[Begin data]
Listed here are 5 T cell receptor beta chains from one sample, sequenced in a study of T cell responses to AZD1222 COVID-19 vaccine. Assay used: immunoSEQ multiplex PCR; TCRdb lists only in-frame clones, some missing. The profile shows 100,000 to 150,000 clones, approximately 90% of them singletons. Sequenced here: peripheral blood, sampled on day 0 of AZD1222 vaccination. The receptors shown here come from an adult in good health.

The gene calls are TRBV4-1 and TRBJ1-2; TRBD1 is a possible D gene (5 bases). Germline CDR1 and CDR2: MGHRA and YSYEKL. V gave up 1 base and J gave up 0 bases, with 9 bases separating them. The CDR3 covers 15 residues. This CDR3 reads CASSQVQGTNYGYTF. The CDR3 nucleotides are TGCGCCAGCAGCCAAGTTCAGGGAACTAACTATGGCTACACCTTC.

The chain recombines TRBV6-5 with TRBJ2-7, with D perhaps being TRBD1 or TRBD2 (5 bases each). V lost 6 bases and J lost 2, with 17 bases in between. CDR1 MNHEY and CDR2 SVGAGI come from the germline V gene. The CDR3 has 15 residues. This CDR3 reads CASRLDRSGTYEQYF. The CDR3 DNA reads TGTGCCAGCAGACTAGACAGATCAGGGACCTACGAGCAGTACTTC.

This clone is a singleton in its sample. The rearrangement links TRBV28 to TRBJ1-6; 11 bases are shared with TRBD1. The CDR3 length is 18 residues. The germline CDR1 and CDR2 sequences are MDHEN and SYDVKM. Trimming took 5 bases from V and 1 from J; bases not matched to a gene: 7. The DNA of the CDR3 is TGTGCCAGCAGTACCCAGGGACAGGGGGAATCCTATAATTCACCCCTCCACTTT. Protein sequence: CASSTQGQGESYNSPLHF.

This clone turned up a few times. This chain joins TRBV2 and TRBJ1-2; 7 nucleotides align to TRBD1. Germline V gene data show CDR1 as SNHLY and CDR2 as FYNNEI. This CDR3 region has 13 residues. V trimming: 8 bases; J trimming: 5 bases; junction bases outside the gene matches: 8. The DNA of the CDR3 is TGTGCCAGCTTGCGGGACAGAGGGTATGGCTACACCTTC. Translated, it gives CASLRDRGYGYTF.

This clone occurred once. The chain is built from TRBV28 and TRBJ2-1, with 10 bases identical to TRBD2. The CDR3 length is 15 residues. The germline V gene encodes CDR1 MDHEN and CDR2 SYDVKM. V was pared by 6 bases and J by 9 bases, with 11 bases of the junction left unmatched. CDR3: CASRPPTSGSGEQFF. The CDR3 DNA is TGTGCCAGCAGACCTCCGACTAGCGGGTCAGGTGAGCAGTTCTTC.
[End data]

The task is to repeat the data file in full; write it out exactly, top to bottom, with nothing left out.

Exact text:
Listed here are 5 T cell receptor beta chains from one sample, sequenced in a study of T cell responses to AZD1222 COVID-19 vaccine. Assay used: immunoSEQ multiplex PCR; TCRdb lists only in-frame clones, some missing. The profile shows 100,000 to 150,000 clones, approximately 90% of them singletons. Sequenced here: peripheral blood, sampled on day 0 of AZD1222 vaccination. The receptors shown here come from an adult in good health.

The gene calls are TRBV4-1 and TRBJ1-2; TRBD1 is a possible D gene (5 bases). Germline CDR1 and CDR2: MGHRA and YSYEKL. V gave up 1 base and J gave up 0 bases, with 9 bases separating them. The CDR3 covers 15 residues. This CDR3 reads CASSQVQGTNYGYTF. The CDR3 nucleotides are TGCGCCAGCAGCCAAGTTCAGGGAACTAACTATGGCTACACCTTC.

The chain recombines TRBV6-5 with TRBJ2-7, with D perhaps being TRBD1 or TRBD2 (5 bases each). V lost 6 bases and J lost 2, with 17 bases in between. CDR1 MNHEY and CDR2 SVGAGI come from the germline V gene. The CDR3 has 15 residues. This CDR3 reads CASRLDRSGTYEQYF. The CDR3 DNA reads TGTGCCAGCAGACTAGACAGATCAGGGACCTACGAGCAGTACTTC.

This clone is a singleton in its sample. The rearrangement links TRBV28 to TRBJ1-6; 11 bases are shared with TRBD1. The CDR3 length is 18 residues. The germline CDR1 and CDR2 sequences are MDHEN and SYDVKM. Trimming took 5 bases from V and 1 from J; bases not matched to a gene: 7. The DNA of the CDR3 is TGTGCCAGCAGTACCCAGGGACAGGGGGAATCCTATAATTCACCCCTCCACTTT. Protein sequence: CASSTQGQGESYNSPLHF.

This clone turned up a few times. This chain joins TRBV2 and TRBJ1-2; 7 nucleotides align to TRBD1. Germline V gene data show CDR1 as SNHLY and CDR2 as FYNNEI. This CDR3 region has 13 residues. V trimming: 8 bases; J trimming: 5 bases; junction bases outside the gene matches: 8. The DNA of the CDR3 is TGTGCCAGCTTGCGGGACAGAGGGTATGGCTACACCTTC. Translated, it gives CASLRDRGYGYTF.

This clone occurred once. The chain is built from TRBV28 and TRBJ2-1, with 10 bases identical to TRBD2. The CDR3 length is 15 residues. The germline V gene encodes CDR1 MDHEN and CDR2 SYDVKM. V was pared by 6 bases and J by 9 bases, with 11 bases of the junction left unmatched. CDR3: CASRPPTSGSGEQFF. The CDR3 DNA is TGTGCCAGCAGACCTCCGACTAGCGGGTCAGGTGAGCAGTTCTTC.